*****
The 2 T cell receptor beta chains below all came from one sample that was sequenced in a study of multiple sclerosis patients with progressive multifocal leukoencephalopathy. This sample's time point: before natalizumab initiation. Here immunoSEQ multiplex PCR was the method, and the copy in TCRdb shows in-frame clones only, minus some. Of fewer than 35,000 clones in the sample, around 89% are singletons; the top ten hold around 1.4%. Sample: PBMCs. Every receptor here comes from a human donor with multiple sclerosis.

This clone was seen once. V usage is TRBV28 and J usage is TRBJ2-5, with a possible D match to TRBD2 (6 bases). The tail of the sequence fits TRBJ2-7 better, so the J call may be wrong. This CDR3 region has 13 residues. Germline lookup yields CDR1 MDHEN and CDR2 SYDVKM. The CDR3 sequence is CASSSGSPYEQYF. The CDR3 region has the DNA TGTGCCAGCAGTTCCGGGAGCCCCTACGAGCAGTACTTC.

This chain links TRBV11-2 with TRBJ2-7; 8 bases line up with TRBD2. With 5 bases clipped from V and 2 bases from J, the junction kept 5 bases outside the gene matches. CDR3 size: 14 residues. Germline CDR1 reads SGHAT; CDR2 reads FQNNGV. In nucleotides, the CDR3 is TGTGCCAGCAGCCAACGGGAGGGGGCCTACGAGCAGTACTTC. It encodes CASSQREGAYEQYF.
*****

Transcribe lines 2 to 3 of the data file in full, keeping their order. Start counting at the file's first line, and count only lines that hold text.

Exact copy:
This clone was seen once. V usage is TRBV28 and J usage is TRBJ2-5, with a possible D match to TRBD2 (6 bases). The tail of the sequence fits TRBJ2-7 better, so the J call may be wrong. This CDR3 region has 13 residues. Germline lookup yields CDR1 MDHEN and CDR2 SYDVKM. The CDR3 sequence is CASSSGSPYEQYF. The CDR3 region has the DNA TGTGCCAGCAGTTCCGGGAGCCCCTACGAGCAGTACTTC.

This chain links TRBV11-2 with TRBJ2-7; 8 bases line up with TRBD2. With 5 bases clipped from V and 2 bases from J, the junction kept 5 bases outside the gene matches. CDR3 size: 14 residues. Germline CDR1 reads SGHAT; CDR2 reads FQNNGV. In nucleotides, the CDR3 is TGTGCCAGCAGCCAACGGGAGGGGGCCTACGAGCAGTACTTC. It encodes CASSQREGAYEQYF.